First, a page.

Real-Life Pennywise Terrifies Florida Community in New Wrinkles the Clown Documentary Trailer

Helen Murphy

Horror lovers looking for new scares after the release of It: Chapter 2 are in luck.

The trailer for the documentary Wrinkles the Clown was recently released, and it features a real-life clown eerily similar to It‘s Pennywise.

According to the Tampa Bay Times, the story of Wrinkles went viral in 2015. The clown was featured in a Washington Post story that year, which reported that parents in Naples, Florida would pay him to scare their misbehaving children.

Wrinkles was then spotted at multiple points along the western coast of Florida, according to the Times, and went viral on social media as people shared alleged sightings of him and videos of themselves calling the phone number where he advertised his business.

Wrinkles’ true identity is not public knowledge, and not all the Wrinkles sightings have been confirmed to be the same person, but filmmaker Michael Beach Nichols told the Times that the clown is real. According to the Times, the documentary provides new information about his identity.

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The trailer is made up of voicemails from people who have called Wrinkles and terrifying security footage of him lurking outside people’s homes — including one clip in particular that shows him emerging from underneath a sleeping child’s bed.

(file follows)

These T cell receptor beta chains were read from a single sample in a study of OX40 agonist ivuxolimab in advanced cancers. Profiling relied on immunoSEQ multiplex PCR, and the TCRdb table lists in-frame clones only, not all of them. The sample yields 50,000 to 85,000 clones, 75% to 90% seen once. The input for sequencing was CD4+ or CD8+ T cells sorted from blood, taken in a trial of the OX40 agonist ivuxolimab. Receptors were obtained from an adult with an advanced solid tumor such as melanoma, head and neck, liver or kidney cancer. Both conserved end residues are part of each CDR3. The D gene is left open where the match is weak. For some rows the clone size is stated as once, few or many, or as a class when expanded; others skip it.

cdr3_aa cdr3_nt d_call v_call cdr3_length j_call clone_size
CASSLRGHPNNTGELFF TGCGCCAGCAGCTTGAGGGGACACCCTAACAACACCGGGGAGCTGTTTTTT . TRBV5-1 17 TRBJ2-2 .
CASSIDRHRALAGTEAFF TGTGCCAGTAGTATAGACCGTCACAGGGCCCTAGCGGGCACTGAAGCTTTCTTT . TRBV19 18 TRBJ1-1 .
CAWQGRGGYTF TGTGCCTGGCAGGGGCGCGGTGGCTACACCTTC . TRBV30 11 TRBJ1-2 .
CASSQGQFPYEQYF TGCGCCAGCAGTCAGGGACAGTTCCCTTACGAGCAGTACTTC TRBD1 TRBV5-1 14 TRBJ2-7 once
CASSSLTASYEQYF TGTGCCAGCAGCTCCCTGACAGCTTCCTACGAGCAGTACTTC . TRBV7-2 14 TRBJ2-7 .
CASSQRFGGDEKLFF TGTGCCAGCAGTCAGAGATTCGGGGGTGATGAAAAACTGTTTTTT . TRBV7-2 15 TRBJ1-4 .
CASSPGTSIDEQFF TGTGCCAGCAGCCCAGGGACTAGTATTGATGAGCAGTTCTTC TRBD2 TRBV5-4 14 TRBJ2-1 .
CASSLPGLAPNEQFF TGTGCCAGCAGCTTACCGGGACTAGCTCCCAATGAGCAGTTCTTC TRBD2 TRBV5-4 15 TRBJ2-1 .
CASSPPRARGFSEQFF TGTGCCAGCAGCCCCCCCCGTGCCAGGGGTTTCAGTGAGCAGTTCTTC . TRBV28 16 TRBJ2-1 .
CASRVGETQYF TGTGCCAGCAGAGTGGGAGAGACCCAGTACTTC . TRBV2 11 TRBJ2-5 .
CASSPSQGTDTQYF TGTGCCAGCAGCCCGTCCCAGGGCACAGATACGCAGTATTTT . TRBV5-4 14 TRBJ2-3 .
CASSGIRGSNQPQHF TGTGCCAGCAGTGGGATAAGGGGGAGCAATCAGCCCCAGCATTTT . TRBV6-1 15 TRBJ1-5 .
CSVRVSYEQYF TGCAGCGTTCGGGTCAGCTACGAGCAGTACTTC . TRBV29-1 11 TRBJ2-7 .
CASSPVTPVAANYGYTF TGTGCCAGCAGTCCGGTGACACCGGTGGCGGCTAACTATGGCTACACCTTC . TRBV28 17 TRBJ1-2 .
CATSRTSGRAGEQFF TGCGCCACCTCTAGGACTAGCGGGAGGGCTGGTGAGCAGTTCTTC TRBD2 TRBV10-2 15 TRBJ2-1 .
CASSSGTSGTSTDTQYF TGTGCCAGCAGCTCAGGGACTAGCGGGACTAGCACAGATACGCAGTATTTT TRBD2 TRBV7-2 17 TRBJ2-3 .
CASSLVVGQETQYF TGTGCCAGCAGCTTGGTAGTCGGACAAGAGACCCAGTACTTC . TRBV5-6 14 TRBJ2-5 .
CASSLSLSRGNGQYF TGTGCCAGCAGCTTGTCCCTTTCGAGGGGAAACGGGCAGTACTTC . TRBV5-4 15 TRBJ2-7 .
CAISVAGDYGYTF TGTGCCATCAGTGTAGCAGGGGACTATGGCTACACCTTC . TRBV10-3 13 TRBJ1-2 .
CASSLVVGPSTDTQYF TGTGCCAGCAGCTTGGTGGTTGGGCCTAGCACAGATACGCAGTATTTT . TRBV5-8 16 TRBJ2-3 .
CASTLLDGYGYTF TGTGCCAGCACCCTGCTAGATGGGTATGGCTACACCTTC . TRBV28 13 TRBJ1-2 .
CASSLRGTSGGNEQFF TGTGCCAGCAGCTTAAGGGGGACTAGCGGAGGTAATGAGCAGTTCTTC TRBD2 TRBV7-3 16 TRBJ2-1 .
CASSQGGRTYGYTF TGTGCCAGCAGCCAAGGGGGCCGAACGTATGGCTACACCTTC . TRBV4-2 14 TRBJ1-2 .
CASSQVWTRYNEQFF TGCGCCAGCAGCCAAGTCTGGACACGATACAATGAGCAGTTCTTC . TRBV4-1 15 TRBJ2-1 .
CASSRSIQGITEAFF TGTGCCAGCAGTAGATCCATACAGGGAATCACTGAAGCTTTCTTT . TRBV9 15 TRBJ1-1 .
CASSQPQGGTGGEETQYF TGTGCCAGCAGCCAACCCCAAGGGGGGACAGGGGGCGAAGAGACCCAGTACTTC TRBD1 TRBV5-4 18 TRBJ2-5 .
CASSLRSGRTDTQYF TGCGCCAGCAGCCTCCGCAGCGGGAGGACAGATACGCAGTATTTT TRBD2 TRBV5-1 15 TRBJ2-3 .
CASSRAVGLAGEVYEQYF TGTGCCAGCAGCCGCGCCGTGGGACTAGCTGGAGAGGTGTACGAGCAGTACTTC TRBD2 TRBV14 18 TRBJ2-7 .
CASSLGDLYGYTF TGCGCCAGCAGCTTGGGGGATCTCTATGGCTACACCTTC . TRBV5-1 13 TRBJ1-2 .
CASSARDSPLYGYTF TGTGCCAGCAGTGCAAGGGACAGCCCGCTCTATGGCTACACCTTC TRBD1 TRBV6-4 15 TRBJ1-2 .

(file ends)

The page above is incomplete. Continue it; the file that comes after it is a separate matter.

Wrinkles the Clown | Magnet Releasing

The final section of the trailer appears to show an interview with the real Wrinkles himself.

“No one was hiring me when I was just a regular clown,” a voice says. “I just thought, ‘Hey, maybe I’ll give it a little edge.'”

RELATED: Why Are People Scared of Clowns? The Surprising Scientific Reason (It’s Not Stephen King’s Fault)

According to the Times, Wrinkles’ phone number — which is shown in the trailer — still works and Nichols says the clown “still listens to as many voicemails as he can get through, but it’s overwhelming.”

“I think that a big part of the primal fear of clowns comes from their traditional access to our children,” Nichols told the Times. “Here’s a stranger, usually a man, wearing brightly colored face paint to conceal his identity. … We don’t truly know who this person is or what his motivations are. … In terms of Hollywood, I feel like there’s something incredibly intriguing and rich about the light/dark duality that exists or that might exist in every clown.”

Wrinkles the Clown arrives in select theaters on Oct. 4.